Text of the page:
Clint Eastwood‘s Unforgiven will celebrate its 25th anniversary with special one-off screenings of a 4K restored version on Tuesday, 8.15. I’d like to attend one in Los Angeles at a decent venue, but Fandango isn’t listing a venue as we speak. I wanted to see the 4K version in Cannes last May, but I couldn’t fit it in.
Sometime in late ’18 or certainly by 2019, Amazon Studios’ Lucy and Desi, an Aaron Sorkin-written biopic with Oscar-winner Cate Blanchett playing Lucille Ball, will open in theatres. Obviously an Oscar bait thing for Blanchett and perhaps for the guy they get to play Desi Arnaz.
Married for 20 years (1940 to ’60), Lucy and Desi had a turbulent union from the get-go, largely due to the Cuban-born Arnaz being an incessant tomcatter. (Ball filed for divorce in September 1944 over infidelity, but they patched things up.) Desi’s hound-dogging when into overdrive during the incredibly successful 1950s run of I Love Lucy. She finally divorced him in ’60. Keep in mind that Lucy, born in 1911, was six years older than Desi, and that her sexy blue-eyed redhead years peaked between the early ’30s and early ’40s, and that she liked her highballs and smoked like a chimney. (As a result she developed one of the greatest female booze-and-cigarette voices in Hollywood history.) By the time she made The Facts of Life with Bob Hope, Ball’s hottie days were well behind her. Remember also that back in the prehistoric days a certain strain of Latin male considered rooster behavior to be a birthright if not a point of pride.
If you want to bask in the Lucy-and-Desi thing when things were truly hot, fresh, moist and bloomy, watch Too Many Girls.
Hollywood Elsewhere has never seen a Tommy Wirkola film (Dead Snow, Hansel & Gretel: Witch Hunters), and the odds are greatly against seeing his latest, What Happened To Monday. In her Locarno Film Festival review, Variety‘s Jessica Kiang has described Wirkola’s film as “a ludicrous, violent, amusingly dumb sci-fi actioner…that casts Noomi Rapace as septuplets battling a dystopian regime.”
To which I replied, “There’s NO SUCH THING as ‘amusingly dumb’ in the context of movie attitude or tone. Certainly not if it’s also ludicrous and violent. There’s hilariously idiotic, of course, but…”
Kiang: “Not sure I get the fine distinction between those near-synonymous phrases, to be honest?”
HE reply: “Hilariously idiotic = stateroom scene in Night at the Opera, Woody Allen bits in What’s Up Tiger Lily, etc. Instances in which the filmmakers are definitely in on the joke. Amusingly dumb = lazy-ass fart fungus toenail dead-brain humor…open question as to whether filmmakers are in on the joke, or whether they’re defaulting to sloth-like sensibilities.”
Last weekend two manly, fully mature critics, Joe Leydon and Stephen Whitty, took Hollywood Elsewhere to task for expressing garden-variety hormonal enthusiasm over what I carefully chose to describe as a “hot lesbo” scene in Margaret Betts‘ Novitiate, or more precisely an erotic third-act scene between two lesbian nuns. Echoing the tedious viewpoint expressed last January by Glenn Kenny, Leydon lamented the adolescent associations with the term and more or less said that seasoned, worldly fellows with gray hair and commendable accomplishments should never go there. Whitty said roughly the same, arguing that “thinking like a man” means “not thinking and feeling like a boy.”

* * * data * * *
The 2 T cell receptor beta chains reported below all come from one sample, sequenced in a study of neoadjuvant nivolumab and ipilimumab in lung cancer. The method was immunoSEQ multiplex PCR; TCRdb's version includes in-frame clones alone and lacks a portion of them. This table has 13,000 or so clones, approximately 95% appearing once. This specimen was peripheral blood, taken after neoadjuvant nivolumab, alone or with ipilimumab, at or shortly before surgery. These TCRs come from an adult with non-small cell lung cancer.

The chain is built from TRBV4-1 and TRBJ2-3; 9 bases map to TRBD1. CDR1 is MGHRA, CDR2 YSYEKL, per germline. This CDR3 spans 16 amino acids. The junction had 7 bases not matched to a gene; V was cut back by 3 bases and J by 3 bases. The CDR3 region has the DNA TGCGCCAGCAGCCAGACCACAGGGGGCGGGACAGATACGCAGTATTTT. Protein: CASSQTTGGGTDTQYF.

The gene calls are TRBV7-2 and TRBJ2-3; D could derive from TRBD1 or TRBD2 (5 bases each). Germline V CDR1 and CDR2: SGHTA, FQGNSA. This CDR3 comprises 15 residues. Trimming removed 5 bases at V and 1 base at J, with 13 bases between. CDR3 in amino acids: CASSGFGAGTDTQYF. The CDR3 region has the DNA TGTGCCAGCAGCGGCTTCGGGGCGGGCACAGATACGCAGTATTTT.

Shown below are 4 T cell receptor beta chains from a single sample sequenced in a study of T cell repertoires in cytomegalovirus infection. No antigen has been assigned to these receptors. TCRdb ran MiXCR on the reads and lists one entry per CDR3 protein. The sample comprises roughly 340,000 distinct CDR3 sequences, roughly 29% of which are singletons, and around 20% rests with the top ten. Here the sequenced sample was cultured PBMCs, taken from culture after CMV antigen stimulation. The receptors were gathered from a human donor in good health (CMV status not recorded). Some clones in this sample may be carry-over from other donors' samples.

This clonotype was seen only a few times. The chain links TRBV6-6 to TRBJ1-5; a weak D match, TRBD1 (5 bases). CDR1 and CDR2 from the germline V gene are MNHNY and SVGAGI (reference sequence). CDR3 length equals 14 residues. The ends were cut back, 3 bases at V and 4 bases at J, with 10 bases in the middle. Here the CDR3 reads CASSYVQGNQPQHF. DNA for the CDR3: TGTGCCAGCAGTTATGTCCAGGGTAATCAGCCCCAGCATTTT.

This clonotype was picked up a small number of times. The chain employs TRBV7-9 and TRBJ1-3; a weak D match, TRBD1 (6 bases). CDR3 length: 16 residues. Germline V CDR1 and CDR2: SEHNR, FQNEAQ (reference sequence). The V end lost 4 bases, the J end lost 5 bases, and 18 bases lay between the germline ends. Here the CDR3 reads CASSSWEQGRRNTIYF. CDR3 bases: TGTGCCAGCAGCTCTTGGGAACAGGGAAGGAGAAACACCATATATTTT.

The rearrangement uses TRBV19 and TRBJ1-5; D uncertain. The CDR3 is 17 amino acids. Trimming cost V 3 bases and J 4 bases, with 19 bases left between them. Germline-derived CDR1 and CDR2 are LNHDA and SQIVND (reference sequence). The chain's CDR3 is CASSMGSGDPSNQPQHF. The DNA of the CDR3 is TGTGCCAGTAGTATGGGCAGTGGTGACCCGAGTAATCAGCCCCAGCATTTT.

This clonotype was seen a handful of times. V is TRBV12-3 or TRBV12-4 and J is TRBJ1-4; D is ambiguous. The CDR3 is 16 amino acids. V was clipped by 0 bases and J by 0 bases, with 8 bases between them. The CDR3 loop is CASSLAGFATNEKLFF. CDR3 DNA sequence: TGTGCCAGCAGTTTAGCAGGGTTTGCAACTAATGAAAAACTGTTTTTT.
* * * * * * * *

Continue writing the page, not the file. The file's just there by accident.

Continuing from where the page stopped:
They don’t get it. When a truly erotic scene suddenly happens in the midst of an otherwise “decent but no great shakes” film, the blood warms up and the viewer is suddenly awake, alive and attuned. This is what happened when the Sundance audience saw Novitiate at the Eccles last January, and why everyone was talking about “that scene.” Leydon and Whitty can trot out their “tut-tut” and “harumph” routines all they want, but I was there. And if experiencing hormonal surges by way of a film are a mark of adolescent immaturity, and if denial or suppression of same is a mark of seasoned maturity, I’ll take the former, thanks. And if I choose not to mask said surges with harumphy, tut-tut terminology, that’s what many of us would call “acceptance.” Life is short, allow for the occasional gusto moment, let it in, etc.
Final remark to Leydon, Whitty: I didn’t write and direct the third-act lesbian scene in Novitiate — Margaret Betts did. If you have a problem with this sort of thing, take it up with her. I just sat down and watched it and shared what I shared.
If a non-showbiz marriage ends after eight years, it probably means that the parties gave it their all and embraced the right kind of devotional selflessness for five or six or seven years. Marriages usually work out if the husband accepts that the wife is the absolute boss, and if he begins each and every day on his knees, ready and eager to do her bidding. It really is that simple. When marriages don’t work out, it’s usually because the husband has decided to stand tall, look the wife in the eye and speak bluntly. (Never do that!) Or because of infidelity or, as Val Kilmer once said, “not enough steaks in the freezer.” But if a showbiz marriage dies after eight years….well, they did it right for a long while but their careers got in the way. Which is to say the wife’s career surged while the husband’s ran out of gas (i.e., A Star Is Born). Or the other way around (i.e., Chris Pratt and Ana Faris). Another thing that destroys a showbiz marriage is when a movie they’ve made together is critically savaged and then dies at the box-office (i.e., Brad and Angie’s By The Sea). And it never helps if either party has an alcohol issue (i.e., Brad at the time of his split from Angie).
— Jason (@jasonosia) August 7, 2017